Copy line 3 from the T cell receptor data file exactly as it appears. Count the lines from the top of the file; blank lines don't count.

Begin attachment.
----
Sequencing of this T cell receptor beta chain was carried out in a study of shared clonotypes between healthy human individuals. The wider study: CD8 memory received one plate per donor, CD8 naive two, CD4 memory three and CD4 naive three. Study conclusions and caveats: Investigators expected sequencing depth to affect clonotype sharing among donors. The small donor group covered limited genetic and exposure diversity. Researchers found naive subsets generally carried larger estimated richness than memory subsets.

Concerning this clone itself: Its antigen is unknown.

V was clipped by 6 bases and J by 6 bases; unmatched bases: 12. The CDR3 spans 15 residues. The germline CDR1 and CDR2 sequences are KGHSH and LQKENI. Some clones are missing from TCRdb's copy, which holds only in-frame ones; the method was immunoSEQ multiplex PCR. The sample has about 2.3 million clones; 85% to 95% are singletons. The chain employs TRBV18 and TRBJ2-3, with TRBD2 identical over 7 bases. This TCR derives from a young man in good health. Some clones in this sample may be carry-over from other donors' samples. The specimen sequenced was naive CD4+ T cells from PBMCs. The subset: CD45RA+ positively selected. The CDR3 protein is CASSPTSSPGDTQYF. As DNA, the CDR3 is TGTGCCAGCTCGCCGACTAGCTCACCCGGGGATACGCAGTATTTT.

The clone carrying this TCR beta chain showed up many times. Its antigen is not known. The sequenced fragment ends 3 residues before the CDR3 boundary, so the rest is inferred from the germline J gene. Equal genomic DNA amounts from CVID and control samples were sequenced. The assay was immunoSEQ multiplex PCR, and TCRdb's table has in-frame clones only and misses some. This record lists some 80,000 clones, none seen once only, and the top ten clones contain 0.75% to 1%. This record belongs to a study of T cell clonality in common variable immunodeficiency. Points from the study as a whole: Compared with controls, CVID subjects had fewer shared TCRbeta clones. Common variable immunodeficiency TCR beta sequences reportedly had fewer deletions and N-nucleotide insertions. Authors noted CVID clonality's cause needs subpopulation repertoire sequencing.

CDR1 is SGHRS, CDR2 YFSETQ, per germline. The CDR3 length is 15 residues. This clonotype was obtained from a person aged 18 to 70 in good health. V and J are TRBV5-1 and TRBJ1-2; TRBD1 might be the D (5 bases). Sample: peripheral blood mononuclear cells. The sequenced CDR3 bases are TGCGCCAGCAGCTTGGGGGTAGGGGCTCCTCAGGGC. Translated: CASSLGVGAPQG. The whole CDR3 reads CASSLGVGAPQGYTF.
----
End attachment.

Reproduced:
V was clipped by 6 bases and J by 6 bases; unmatched bases: 12. The CDR3 spans 15 residues. The germline CDR1 and CDR2 sequences are KGHSH and LQKENI. Some clones are missing from TCRdb's copy, which holds only in-frame ones; the method was immunoSEQ multiplex PCR. The sample has about 2.3 million clones; 85% to 95% are singletons. The chain employs TRBV18 and TRBJ2-3, with TRBD2 identical over 7 bases. This TCR derives from a young man in good health. Some clones in this sample may be carry-over from other donors' samples. The specimen sequenced was naive CD4+ T cells from PBMCs. The subset: CD45RA+ positively selected. The CDR3 protein is CASSPTSSPGDTQYF. As DNA, the CDR3 is TGTGCCAGCTCGCCGACTAGCTCACCCGGGGATACGCAGTATTTT.